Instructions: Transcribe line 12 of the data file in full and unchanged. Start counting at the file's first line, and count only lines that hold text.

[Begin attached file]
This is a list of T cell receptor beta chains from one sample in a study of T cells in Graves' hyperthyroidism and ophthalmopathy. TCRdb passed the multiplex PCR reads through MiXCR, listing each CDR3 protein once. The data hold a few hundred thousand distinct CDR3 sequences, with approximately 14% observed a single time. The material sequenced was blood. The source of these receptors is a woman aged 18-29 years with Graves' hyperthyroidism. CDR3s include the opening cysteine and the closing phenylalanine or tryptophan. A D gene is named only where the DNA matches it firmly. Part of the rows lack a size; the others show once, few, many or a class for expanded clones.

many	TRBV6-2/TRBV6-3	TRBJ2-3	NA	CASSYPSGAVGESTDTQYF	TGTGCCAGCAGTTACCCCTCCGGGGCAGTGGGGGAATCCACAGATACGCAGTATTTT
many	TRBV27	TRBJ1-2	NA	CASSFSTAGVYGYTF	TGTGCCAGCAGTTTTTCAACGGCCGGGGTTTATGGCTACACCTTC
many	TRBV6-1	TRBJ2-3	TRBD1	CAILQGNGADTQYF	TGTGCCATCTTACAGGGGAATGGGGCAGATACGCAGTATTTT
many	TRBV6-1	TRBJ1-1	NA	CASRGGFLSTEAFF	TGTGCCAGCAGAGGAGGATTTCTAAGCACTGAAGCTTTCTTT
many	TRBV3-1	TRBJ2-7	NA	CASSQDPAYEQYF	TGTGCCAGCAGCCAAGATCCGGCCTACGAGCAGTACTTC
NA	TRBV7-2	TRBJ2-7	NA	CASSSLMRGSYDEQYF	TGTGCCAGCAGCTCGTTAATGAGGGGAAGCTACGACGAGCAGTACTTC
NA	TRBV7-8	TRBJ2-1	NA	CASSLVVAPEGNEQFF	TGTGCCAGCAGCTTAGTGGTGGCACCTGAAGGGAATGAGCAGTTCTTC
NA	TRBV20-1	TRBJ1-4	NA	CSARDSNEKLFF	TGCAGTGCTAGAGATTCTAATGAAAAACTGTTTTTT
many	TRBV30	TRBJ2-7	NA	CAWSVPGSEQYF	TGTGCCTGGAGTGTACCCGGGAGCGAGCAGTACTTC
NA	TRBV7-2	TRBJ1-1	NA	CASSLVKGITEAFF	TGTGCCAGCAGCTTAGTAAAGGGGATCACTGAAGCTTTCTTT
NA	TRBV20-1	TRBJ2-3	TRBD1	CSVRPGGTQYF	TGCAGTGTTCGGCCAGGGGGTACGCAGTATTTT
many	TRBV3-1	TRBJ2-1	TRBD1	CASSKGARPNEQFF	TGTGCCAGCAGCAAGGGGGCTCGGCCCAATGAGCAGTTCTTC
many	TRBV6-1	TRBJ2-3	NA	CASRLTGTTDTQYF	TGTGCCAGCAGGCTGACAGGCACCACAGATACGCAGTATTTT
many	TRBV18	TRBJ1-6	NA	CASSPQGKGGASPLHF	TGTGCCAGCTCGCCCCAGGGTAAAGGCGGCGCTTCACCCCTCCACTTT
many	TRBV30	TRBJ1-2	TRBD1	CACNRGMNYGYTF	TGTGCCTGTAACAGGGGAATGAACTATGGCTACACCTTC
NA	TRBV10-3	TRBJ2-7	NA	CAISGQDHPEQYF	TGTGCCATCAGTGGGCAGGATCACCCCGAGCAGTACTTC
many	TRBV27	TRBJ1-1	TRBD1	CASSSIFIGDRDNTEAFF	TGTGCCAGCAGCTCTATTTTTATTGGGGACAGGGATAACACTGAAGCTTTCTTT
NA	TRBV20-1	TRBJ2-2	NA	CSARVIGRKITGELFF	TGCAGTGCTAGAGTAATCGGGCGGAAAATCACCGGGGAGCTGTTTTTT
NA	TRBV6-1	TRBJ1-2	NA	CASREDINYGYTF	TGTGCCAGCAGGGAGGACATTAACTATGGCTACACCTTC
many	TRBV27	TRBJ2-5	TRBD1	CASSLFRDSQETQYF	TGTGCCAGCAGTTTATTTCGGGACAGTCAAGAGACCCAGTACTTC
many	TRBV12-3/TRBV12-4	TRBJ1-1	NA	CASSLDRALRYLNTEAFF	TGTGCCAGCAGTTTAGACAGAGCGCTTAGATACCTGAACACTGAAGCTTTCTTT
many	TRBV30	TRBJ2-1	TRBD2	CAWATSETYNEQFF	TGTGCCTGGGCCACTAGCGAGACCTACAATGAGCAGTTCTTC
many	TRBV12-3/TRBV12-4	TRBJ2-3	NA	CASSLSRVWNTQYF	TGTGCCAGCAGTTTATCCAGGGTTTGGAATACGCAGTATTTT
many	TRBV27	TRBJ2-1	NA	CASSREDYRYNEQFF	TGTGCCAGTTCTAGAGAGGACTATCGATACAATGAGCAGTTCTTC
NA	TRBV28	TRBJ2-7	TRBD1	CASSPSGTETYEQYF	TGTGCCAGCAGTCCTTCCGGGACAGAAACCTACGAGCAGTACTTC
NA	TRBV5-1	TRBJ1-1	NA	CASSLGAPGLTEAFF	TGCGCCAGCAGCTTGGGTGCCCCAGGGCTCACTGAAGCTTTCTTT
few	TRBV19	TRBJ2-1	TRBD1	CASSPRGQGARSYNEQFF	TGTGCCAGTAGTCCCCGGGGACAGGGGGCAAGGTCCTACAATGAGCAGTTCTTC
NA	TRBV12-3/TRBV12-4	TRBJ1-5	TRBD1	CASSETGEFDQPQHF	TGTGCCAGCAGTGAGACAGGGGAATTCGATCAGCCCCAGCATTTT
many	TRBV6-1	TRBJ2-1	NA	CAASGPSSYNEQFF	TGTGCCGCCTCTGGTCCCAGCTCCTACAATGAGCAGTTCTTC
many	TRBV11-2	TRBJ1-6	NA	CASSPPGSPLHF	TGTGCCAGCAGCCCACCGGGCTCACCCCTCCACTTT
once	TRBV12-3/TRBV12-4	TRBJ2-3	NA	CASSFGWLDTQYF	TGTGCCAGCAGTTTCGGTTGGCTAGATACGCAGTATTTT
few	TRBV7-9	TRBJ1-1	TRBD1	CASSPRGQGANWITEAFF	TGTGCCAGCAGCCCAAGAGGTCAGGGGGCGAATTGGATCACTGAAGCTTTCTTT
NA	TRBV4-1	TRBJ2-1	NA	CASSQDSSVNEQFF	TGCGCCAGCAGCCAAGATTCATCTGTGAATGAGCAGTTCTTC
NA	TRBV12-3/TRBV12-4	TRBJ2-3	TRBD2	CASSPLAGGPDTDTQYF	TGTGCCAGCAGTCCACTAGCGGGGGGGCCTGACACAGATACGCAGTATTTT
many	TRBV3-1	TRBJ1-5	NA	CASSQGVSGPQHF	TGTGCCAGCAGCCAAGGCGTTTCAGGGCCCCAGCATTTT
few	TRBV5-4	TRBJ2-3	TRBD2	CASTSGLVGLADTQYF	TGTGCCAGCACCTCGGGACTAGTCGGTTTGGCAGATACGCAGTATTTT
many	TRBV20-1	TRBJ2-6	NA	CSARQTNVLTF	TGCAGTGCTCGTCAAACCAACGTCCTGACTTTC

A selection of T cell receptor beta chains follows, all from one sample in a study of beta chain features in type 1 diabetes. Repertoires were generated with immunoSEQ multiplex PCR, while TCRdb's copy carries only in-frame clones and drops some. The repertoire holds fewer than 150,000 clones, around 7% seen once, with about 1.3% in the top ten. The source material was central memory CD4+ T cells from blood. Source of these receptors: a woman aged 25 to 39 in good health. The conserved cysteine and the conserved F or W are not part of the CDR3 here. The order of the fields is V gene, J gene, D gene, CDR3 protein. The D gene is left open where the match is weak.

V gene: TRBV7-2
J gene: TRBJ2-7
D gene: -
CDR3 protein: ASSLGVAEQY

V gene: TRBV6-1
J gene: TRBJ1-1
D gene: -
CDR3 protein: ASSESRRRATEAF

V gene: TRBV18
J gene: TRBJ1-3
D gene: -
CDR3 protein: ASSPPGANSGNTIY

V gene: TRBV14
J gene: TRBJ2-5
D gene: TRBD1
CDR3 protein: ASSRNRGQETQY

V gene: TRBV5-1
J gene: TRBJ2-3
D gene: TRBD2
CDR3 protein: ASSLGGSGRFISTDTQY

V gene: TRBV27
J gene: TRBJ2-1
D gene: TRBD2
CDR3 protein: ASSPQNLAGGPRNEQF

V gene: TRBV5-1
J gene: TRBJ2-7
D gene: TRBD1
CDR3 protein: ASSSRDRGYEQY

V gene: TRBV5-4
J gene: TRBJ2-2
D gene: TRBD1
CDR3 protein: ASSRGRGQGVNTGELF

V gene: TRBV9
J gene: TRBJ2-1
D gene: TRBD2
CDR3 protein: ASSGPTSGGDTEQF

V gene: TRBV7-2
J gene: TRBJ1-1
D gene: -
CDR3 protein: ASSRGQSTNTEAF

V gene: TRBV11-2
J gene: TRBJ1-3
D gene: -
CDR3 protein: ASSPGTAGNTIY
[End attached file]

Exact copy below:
NA	TRBV20-1	TRBJ2-3	TRBD1	CSVRPGGTQYF	TGCAGTGTTCGGCCAGGGGGTACGCAGTATTTT